Henry Smith Fish, jun., proposed by Joseph Hastings Kilgour and George Elson, jun. Robert Loftus Stanfobd, proposed by Grant P. Farquhar and H. B. Shacklock. Mr Cairns, in the course of a long address, said that the most important matter before the City Council at the present time was retrenchment. There were three classes in the community—the wealthy, the mercantile, and the working classes. When he was accosted by anyone in the street and blamed for the stand he had taken in the Council on the question of retrenchment, he found that it was always people belonging to the wealthy class who touched him up. But he considered that he was put into the Council to protect the ratepayers as a body, and he found by looking oter the roll that three - fourths of the ratepayers belonged to the working classes, and the platform he took up was to legislate for that class. With reference to the reductions in salaries paid to Corporation employes, he might say that everyone was suffering in these times, and that his own income from property had of late been reduced to an astonishing extent, and with that in his knowledge, was he to be upbraided by the " upper ten " for the rigid manner in which the Council had acted in cutting down the salaiies of the Town Council and City Engineer ? He thought not, and he was determined to go back to the Council to maintain the position he had taken up, but he had found that his two opponents were in favor of replacing the Corporation employes in their old rates of pay. To show the amount of time and trouble that he had given to the eubject of retrenchment, he might mention that he had, while in the Council, brought forward a scheme by which, in many ways, a great saving would be effected; but, although the Council held two special meetings in Committee to consider them, he was sorry to say that his propositions met with a very poor reeepticn and with very little sympathy. As to the class of representatives that the ratepayers should have, be thought that they should be men not in active business—for they could not have time to devote to the Corporation work—but men who had retired on a competence, and had plenty of time on their hands. If returned again he would do all he eould in the way of retrenchment. Mr Fish said that he thought little apology was required for his appearing before the ratepayers, for he had served in so many public offices and for so long a time. If any were, it was contained in the fact that he had been asked to stand by eighty or ninety ratepayers, representing over 200 votes. The reason that principally actuated him in now coming forward was the feeling that men of determined mind were required in the Council—men who would put down their feet and say: " We will economise ; we will retrench, and not continue the course of ruinous expenditure of the last five or six years." He was not at one with Mr Cairns as to the means of retrenchment, but his plan would be by stopping unnecessary works. If men of determined minds were not returned to the Council the ratepayers would find that they would shortly have another tax levied on them. He was glad to see by the formation of a Ratepayers' Association that the public were beginning to take a proper interest in their affairs; he was not at enmity with the Association, but he was surprised at their opposing him, because in the main he was on tne fame platform as they were. He thought that South Ward was particularly honored by the Association, for on that body's committee for the ward there were in the nist place four temperance men, who would doubtless look after the sobriety of the people; next there was a gentleman who had been first in the Church and was now in the law, and who would look after both their divinity and their legal status; then there were three doctors, who would be able to look after the ratepayers' bodily health; while lastly there was an auctioneer, who would doubtless be prepared to knock them all down at any moment.—(Laughter.) He thought, also, that the Association had paid him a high compliment by putting up against him a man of such attainments as Mr Stanford. His fear that there would shortly be increased taxation was based on the fact that since he left the Council, in September of 1881, the overdraft had increased from L 9.096 to L 43.770 (less the balance to credit of the gas account, but which balance was, however, more apparent than real). The only way to reduce that overdraft was by stopping all unnecessary works, and by that means they would also be able to save money by reducing the number of employes in the various departments, which was preferable to cutting down individual salaries. With reference to the expenditure on reserves and gardens, he found that last year's estimate was some L6OO, but the expenditure amounted to L 1,653; while the Fire j Brigade estimate w?s L 666 and the expenditure L 1,547. He confessed that, as far aa the Fire Brigade were concerned, lie did not think they got a shilling more than they ought to; but how the increase came about he could not understand. As to the reserves and gardens, however, he thought there was too much expenditure, though he would like to see every one made a place glowing with beauty, a rara avis for anyone to go into and enjoy.—(Great laughter.) On City works in 1884 and 1885 some L 23,000 or L 24.000 had been expended, and he thought this was far too much. If he were returned it was in that department that he would insist on having the pruning-knife applied. When he was in the Council ho had written two letters—to be read at meetings of the Council that he was unable to attend—which, looked at in the light of the present time, he felt justified in saying were prophetic in tone. By his action at that time he prevented the Council from imposing an extra 3d rate, and the citizens had for the last five years had that blessing. As to the gas question, they all knew the fight he fought in that cause, and, though not alone in the work, he felt that he could take some credit for getting the works into the hands of the Corporation and for getting the price of gas reduced from 25s to 8s per 1,000 cubic feet. A large revenue would be obtainable by extending the gas supply to private houses on liberal terms—say by putting down the services free or for a small charge on deferred payments, and the same way with the fittings. On the waterworks question they all knew the work he had done and hj /w he had opposed the Silverstream project. He told the Council years ago that instead of theL34,oooestimatethoseworks would oost L 70.000 or LBO.OOO, and the fact now was that they had spent over LBO,OOO, and had still ten miles of the race to construct, filter-beds to put up, and other work to carry cut, while they still had not a sufficient supply of water, He had always said, and still held the opinion, that they should have rested content with the Ross Creek supply and the Water of Leith. There was no time more than now when men of determination, and who knew the working of the Corporation business, were needed, and he felt that he was one of them, and that he had the knowledge and the verve to carry out the necessary reforms. He appealed confidently to the ratepayers for their support, and felt sure that on polling day he would be returned—as he had been so often beforevictorious at the head of the poll In answer to questions, Mr Fwh said he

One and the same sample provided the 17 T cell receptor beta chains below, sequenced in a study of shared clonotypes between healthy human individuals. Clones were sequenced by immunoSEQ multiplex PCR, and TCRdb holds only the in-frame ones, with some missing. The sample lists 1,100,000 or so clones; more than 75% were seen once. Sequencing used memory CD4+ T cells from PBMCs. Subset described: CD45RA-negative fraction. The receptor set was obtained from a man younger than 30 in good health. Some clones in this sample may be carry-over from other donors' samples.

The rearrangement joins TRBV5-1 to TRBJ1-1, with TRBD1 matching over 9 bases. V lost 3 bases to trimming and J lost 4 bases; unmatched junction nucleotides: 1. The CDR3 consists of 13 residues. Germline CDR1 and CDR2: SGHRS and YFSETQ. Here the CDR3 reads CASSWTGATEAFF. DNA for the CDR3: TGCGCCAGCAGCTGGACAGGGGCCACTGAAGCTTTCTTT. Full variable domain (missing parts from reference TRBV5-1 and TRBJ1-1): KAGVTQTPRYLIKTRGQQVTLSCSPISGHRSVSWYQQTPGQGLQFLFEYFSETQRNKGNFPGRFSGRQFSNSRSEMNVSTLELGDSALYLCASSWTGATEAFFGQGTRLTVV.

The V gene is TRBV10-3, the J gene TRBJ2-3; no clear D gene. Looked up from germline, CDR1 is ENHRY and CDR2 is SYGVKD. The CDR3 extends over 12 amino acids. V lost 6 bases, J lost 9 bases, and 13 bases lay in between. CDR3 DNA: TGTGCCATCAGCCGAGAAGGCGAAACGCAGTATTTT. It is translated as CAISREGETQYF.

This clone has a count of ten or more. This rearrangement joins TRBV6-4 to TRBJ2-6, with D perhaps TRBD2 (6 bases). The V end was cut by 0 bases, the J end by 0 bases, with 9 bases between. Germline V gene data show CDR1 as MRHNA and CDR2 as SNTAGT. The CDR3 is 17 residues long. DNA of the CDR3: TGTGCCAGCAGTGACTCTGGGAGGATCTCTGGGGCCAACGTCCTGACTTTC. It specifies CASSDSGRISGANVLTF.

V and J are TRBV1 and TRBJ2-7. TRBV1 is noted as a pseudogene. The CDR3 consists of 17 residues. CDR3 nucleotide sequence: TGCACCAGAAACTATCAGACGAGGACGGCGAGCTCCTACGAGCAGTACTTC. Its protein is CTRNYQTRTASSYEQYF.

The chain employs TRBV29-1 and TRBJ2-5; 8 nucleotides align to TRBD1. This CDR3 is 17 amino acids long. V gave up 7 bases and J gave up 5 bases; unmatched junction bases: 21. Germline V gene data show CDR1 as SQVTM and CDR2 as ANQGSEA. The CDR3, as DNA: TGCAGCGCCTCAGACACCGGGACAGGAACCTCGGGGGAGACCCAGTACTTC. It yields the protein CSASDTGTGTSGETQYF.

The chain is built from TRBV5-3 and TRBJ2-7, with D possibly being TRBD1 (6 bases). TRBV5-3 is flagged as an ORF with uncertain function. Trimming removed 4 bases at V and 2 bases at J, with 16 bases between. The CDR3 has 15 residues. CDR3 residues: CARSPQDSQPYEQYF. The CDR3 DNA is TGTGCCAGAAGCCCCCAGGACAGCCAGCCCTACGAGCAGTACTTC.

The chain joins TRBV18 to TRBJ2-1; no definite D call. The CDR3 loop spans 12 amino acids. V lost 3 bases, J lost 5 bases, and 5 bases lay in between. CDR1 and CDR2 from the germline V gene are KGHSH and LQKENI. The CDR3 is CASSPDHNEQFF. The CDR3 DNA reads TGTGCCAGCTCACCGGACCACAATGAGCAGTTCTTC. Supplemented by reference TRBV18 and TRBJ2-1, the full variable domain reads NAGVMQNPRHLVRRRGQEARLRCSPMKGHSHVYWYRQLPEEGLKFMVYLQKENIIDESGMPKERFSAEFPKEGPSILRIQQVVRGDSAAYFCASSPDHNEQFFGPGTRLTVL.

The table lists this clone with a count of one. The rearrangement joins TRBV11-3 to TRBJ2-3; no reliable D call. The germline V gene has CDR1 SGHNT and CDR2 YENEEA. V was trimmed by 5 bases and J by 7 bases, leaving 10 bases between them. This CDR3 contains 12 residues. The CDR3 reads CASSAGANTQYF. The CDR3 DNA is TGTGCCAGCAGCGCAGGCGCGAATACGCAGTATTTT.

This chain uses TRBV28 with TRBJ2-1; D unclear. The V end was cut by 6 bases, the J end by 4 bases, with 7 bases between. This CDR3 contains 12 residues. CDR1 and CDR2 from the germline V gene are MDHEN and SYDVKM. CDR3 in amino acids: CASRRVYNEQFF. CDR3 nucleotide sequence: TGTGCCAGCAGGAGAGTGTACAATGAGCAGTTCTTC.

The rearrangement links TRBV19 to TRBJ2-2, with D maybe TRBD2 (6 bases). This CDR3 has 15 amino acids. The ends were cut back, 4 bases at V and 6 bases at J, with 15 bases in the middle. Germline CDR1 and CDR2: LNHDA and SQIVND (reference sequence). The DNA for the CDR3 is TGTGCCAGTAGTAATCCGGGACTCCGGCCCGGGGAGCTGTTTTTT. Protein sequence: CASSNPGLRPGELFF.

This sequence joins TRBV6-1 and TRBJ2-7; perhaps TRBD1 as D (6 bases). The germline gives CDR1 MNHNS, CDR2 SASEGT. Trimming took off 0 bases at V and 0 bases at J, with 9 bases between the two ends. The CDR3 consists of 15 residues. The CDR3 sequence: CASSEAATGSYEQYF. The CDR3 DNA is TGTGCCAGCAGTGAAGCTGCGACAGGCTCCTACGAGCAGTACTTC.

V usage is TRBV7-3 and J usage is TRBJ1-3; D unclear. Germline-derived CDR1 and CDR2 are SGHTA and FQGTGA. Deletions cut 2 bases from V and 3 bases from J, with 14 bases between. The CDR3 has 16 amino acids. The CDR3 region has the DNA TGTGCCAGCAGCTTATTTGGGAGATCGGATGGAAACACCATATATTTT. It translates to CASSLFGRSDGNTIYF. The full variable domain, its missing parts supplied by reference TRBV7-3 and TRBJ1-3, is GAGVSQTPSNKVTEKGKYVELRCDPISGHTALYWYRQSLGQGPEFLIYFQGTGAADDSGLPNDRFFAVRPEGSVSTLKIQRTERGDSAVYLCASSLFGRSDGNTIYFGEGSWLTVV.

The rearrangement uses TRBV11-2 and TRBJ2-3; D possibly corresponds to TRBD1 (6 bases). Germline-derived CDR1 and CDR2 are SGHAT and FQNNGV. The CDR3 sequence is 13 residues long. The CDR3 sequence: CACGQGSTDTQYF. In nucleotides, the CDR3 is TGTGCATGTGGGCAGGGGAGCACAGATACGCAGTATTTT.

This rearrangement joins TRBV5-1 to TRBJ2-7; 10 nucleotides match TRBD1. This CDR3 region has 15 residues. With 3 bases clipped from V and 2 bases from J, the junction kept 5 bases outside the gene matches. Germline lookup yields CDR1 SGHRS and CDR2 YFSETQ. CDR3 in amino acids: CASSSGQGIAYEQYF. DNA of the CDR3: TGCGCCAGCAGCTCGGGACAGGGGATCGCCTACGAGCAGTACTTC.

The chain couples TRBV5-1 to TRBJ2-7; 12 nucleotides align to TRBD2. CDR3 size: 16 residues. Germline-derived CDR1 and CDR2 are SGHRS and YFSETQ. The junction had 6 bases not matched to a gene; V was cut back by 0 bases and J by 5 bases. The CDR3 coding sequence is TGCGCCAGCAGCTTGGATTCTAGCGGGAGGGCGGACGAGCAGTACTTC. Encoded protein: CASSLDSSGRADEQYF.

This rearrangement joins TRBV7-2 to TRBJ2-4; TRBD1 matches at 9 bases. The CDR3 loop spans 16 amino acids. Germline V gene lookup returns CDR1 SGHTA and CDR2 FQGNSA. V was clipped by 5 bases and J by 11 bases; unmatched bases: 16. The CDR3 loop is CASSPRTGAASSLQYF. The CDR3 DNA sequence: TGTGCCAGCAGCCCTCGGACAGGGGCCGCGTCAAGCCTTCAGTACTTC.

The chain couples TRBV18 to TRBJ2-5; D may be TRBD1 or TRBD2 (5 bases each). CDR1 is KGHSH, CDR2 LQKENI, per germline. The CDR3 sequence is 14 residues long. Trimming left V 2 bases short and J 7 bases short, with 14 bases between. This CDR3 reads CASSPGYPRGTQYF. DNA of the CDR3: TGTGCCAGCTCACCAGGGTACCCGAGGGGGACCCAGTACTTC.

thought it was a cruel thing to reduce the City Surveyor's salary at one fell swoop from L550t0 L4OO, and also to de.il with other Corporation employes—Mr Taylor especially—as had been done. He would be in favor of granting the right to a company to construct a bridge acros* the Bay to the Peninsula, for he thought they ought to be glad to support any proposal to provide the citizens with any airy place at which they could improve their health. Mr Stanford intimated that he was going to withdraw from the contest. He had understood that Mr Cairns was not going to stand again, but this morning that gentleman had called on him and in a most straightforward manner asked him his views on several matters. He answered Mr Cairns straightforwardly, and that gentleman then told him that he would contest the election. Under the circumstances he (the speaker) determined to withdraw, it having been understood that he would only stand if Mr Cairns withdrew in his favor. ROSLYN. Sunnysidk Ward.—Messrs Charles Fonnta'n and George Brown Lindsay were nomi nated. SOUTH DUNEDIN. The nomination of a councillor for East Ward in the South Dunedin Council was held at noon to-day, Mr Thomas Cossens (proposed by Mr James Ruston and seconded by Mr William Luscombe) was the only candidate, and the returning officer declared him duly elected. WEST HARBOB. Mr Alexander M'MiUan was elected as councillor for Rothesay Ward in the West Harbor Borough Council, the returning officer dec'aring the nomination of Mr R. Jack to have been informa 1 .

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https://paperspast.natlib.govt.nz/newspapers/ESD18860831.2.11

Bibliographic details

MUNICIPAL NOMINATIONS., Evening Star, Issue 6995, 31 August 1886

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MUNICIPAL NOMINATIONS. Evening Star, Issue 6995, 31 August 1886